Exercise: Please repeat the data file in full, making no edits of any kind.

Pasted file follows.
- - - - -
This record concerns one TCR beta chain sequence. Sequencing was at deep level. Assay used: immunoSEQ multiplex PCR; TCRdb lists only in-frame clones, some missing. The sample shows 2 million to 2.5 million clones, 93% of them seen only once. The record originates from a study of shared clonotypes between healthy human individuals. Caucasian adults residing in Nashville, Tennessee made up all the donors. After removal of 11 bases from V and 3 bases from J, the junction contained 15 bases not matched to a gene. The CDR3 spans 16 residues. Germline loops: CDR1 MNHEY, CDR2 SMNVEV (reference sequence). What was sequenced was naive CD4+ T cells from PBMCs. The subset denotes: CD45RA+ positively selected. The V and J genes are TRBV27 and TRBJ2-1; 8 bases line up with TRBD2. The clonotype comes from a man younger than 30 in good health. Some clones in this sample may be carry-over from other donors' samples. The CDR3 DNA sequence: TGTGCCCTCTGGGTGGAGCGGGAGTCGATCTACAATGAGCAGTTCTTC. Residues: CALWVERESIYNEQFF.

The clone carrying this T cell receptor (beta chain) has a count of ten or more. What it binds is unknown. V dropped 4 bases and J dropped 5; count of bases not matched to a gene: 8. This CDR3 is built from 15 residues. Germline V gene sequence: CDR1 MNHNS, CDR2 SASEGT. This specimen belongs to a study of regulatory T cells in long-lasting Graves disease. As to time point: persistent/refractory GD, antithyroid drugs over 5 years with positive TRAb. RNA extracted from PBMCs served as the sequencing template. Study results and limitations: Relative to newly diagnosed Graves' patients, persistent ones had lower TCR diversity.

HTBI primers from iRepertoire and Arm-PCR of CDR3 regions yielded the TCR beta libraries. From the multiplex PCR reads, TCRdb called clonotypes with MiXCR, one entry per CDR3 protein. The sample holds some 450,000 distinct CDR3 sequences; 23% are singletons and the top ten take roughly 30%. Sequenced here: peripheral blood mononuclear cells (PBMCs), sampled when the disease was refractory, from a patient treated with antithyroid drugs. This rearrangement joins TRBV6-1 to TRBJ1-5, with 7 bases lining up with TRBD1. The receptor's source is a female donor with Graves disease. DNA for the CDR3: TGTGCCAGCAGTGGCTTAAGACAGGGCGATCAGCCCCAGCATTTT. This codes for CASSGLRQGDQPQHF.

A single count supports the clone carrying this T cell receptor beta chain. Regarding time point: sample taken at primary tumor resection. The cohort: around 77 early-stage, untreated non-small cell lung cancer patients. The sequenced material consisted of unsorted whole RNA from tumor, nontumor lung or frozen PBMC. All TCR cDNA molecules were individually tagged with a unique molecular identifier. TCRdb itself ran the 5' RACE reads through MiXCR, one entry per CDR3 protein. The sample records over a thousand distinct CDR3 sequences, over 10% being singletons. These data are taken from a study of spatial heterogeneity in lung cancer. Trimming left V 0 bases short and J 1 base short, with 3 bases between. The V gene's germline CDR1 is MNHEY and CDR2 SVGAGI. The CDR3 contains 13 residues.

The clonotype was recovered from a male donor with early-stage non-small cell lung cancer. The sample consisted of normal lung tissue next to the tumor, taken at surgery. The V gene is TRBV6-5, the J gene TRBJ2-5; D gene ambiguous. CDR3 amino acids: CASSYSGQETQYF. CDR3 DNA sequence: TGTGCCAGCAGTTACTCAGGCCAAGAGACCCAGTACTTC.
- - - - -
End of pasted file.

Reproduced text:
This record concerns one TCR beta chain sequence. Sequencing was at deep level. Assay used: immunoSEQ multiplex PCR; TCRdb lists only in-frame clones, some missing. The sample shows 2 million to 2.5 million clones, 93% of them seen only once. The record originates from a study of shared clonotypes between healthy human individuals. Caucasian adults residing in Nashville, Tennessee made up all the donors. After removal of 11 bases from V and 3 bases from J, the junction contained 15 bases not matched to a gene. The CDR3 spans 16 residues. Germline loops: CDR1 MNHEY, CDR2 SMNVEV (reference sequence). What was sequenced was naive CD4+ T cells from PBMCs. The subset denotes: CD45RA+ positively selected. The V and J genes are TRBV27 and TRBJ2-1; 8 bases line up with TRBD2. The clonotype comes from a man younger than 30 in good health. Some clones in this sample may be carry-over from other donors' samples. The CDR3 DNA sequence: TGTGCCCTCTGGGTGGAGCGGGAGTCGATCTACAATGAGCAGTTCTTC. Residues: CALWVERESIYNEQFF.

The clone carrying this T cell receptor (beta chain) has a count of ten or more. What it binds is unknown. V dropped 4 bases and J dropped 5; count of bases not matched to a gene: 8. This CDR3 is built from 15 residues. Germline V gene sequence: CDR1 MNHNS, CDR2 SASEGT. This specimen belongs to a study of regulatory T cells in long-lasting Graves disease. As to time point: persistent/refractory GD, antithyroid drugs over 5 years with positive TRAb. RNA extracted from PBMCs served as the sequencing template. Study results and limitations: Relative to newly diagnosed Graves' patients, persistent ones had lower TCR diversity.

HTBI primers from iRepertoire and Arm-PCR of CDR3 regions yielded the TCR beta libraries. From the multiplex PCR reads, TCRdb called clonotypes with MiXCR, one entry per CDR3 protein. The sample holds some 450,000 distinct CDR3 sequences; 23% are singletons and the top ten take roughly 30%. Sequenced here: peripheral blood mononuclear cells (PBMCs), sampled when the disease was refractory, from a patient treated with antithyroid drugs. This rearrangement joins TRBV6-1 to TRBJ1-5, with 7 bases lining up with TRBD1. The receptor's source is a female donor with Graves disease. DNA for the CDR3: TGTGCCAGCAGTGGCTTAAGACAGGGCGATCAGCCCCAGCATTTT. This codes for CASSGLRQGDQPQHF.

A single count supports the clone carrying this T cell receptor beta chain. Regarding time point: sample taken at primary tumor resection. The cohort: around 77 early-stage, untreated non-small cell lung cancer patients. The sequenced material consisted of unsorted whole RNA from tumor, nontumor lung or frozen PBMC. All TCR cDNA molecules were individually tagged with a unique molecular identifier. TCRdb itself ran the 5' RACE reads through MiXCR, one entry per CDR3 protein. The sample records over a thousand distinct CDR3 sequences, over 10% being singletons. These data are taken from a study of spatial heterogeneity in lung cancer. Trimming left V 0 bases short and J 1 base short, with 3 bases between. The V gene's germline CDR1 is MNHEY and CDR2 SVGAGI. The CDR3 contains 13 residues.

The clonotype was recovered from a male donor with early-stage non-small cell lung cancer. The sample consisted of normal lung tissue next to the tumor, taken at surgery. The V gene is TRBV6-5, the J gene TRBJ2-5; D gene ambiguous. CDR3 amino acids: CASSYSGQETQYF. CDR3 DNA sequence: TGTGCCAGCAGTTACTCAGGCCAAGAGACCCAGTACTTC.